Creation of an international organization of neutral nations to send ships to evacuate children from the European war zone for the duration of the war was suggested today by Stefan Zweig, the famous Jewish poet and author, here for a brief visit en route to South America for a lecture tour.
In an interview with the Jewish Telegraphic Agency, Zweig, who is now a British subject, stressed Britain’s determination to fight on to the end, justified the internment of refugees and stressed the need of evacuating children.
“Perhaps,” he said, “a super-national organization could be created for the purpose of sending ships of all neutral nations over to bring away the children in all danger zones, not only England but also Holland, Belgium, Norway, etc., for the duration of the war. In this way the children would be protected en route.
“With this kind of noble service, in a time of inhumanity,. America would be doing a memorable humanitarian deed–beyond all political consideration–one of those deeds characterized by history as more honorable than all war and victory.”
Zweig urged American Jews to support the movement for evacuation of British children. “Thousands of families are seeking with understandable anxiety to send their children overseas, not alone to protect their physical beings, but to shelter them from ever learning to know the horrors of aerial warfare,” he said. “Nothing is more important than that every American mother who would fear a similar fate for her children under similar circumstances should offer hospitality to these endangered children.
“I deem it especially important that Jewish families not limit their assistance and willingness to help the Jewish children alone, but aid all children regardless of religion or origin. We must be ready to serve universal humanitarian ends and it is my feeling that a beautiful counterplay is brought about in these times when America is shipping arms across the sea to meet the necessity of war, if at the same time America will bring children here from Europe, so that at least the most innocent of the innocent can be saved from this horror.”
Stressing Britain’s determination to go on with the war, Zweig declared: “I must say that I have never seen such determination as rules the English people today. They are determined to sacrifice everything, even to permit everything they have to be destroyed. Voluntarily they take up defense service each evening after they have completed their day’s work. Every man and woman is mobilized. The waiter who serves in the restaurant, the clerk in the bank, the bus driver and the girl in the tea shop are all soldiers at night.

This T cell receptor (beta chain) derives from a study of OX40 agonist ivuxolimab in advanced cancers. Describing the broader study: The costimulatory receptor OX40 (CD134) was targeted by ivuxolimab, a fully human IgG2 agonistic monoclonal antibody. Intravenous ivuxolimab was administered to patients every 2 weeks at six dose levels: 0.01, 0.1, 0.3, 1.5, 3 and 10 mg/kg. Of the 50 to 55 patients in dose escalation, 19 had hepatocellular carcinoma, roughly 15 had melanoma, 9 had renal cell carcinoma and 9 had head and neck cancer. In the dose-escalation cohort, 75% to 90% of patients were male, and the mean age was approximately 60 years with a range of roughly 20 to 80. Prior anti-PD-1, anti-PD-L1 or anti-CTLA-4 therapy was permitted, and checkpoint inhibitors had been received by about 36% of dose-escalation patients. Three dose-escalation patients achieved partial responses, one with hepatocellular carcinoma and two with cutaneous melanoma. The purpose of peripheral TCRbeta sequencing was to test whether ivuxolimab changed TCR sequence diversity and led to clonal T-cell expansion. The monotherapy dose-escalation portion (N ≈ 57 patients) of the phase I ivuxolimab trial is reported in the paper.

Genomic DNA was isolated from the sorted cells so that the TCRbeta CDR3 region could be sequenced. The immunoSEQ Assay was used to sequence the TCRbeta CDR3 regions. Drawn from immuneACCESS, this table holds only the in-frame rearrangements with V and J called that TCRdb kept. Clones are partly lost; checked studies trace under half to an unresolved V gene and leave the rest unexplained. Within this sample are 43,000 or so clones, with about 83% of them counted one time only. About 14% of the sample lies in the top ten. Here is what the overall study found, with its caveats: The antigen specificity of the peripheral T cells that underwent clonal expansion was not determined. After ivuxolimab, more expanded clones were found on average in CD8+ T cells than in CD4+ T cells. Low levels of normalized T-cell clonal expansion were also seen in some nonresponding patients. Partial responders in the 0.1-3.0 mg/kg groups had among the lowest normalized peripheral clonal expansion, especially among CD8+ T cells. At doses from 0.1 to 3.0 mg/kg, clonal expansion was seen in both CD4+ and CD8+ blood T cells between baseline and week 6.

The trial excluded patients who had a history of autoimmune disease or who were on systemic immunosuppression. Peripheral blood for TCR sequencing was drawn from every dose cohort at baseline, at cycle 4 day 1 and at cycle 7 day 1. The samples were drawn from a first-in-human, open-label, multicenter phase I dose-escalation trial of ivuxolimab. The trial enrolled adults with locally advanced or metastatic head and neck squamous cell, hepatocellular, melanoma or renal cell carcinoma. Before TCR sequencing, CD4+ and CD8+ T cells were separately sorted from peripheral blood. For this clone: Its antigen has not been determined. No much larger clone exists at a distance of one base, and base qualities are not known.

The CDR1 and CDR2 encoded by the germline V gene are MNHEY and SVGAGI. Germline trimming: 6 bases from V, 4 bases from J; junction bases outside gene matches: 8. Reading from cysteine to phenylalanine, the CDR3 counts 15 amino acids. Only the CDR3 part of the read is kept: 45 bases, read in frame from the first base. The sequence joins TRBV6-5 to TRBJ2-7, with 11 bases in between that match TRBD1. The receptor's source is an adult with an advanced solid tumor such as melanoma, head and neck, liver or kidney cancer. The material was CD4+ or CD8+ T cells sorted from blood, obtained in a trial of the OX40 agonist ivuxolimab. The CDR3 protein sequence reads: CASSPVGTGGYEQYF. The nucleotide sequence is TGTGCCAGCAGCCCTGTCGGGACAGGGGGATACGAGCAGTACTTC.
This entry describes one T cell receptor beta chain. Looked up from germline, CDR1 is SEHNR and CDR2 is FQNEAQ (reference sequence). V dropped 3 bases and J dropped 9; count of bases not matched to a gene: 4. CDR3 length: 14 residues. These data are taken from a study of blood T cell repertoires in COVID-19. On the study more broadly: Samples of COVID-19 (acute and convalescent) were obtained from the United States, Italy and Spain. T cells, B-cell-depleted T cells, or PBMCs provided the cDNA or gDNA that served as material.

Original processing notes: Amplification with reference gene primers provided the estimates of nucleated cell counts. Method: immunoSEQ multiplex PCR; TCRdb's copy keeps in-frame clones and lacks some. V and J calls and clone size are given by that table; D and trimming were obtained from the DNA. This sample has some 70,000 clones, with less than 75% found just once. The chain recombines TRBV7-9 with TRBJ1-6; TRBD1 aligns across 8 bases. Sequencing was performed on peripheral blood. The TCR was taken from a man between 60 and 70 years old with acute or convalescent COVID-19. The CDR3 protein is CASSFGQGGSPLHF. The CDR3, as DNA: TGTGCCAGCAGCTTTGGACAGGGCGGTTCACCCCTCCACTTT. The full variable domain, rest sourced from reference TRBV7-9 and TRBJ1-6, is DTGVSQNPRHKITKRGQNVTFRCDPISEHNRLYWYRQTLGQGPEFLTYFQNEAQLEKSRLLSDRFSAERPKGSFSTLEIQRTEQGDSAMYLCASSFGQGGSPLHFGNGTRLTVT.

“The most significant act in the history of the British Parliament is the projected law putting at the absolute disposal of the State the time, wealth and the very being of every individual in the land. We who know how highly the Englishman prized his individual freedom, fought for over centuries, can understand what it must mean to him to renounce all his civil rights so that England can defend the freedom of the world. It is not an army that Germany must fight, then, but a whole nation, a whole people, from the first to the last man.”
German and Austrian Jews were put in a peculiar position by the outbreak of the war, the author said. “Naturally every one of them wanted to serve with all his might the land that had given him a home. Some of them wished to enlist in the army, others to join other services. The English Government, however, could not utilize this spontaneous offer since the refugees, according to their own passports, were subjects of an enemy country–a country which had declared them as its enemies, too.
“As a precaution the English Government was compelled to effect a constant and ever-increasing supervision, not only of the Jewish but of all refugees in the land. These legal measures brought many individual hardship. But it must be said gratefully that the Government officials made every effort to ease these hardships for the individual as much as possible.”
The Archive of the Jewish Telegraphic Agency includes articles published from 1923 to 2008. Archive stories reflect the journalistic standards and practices of the time they were published.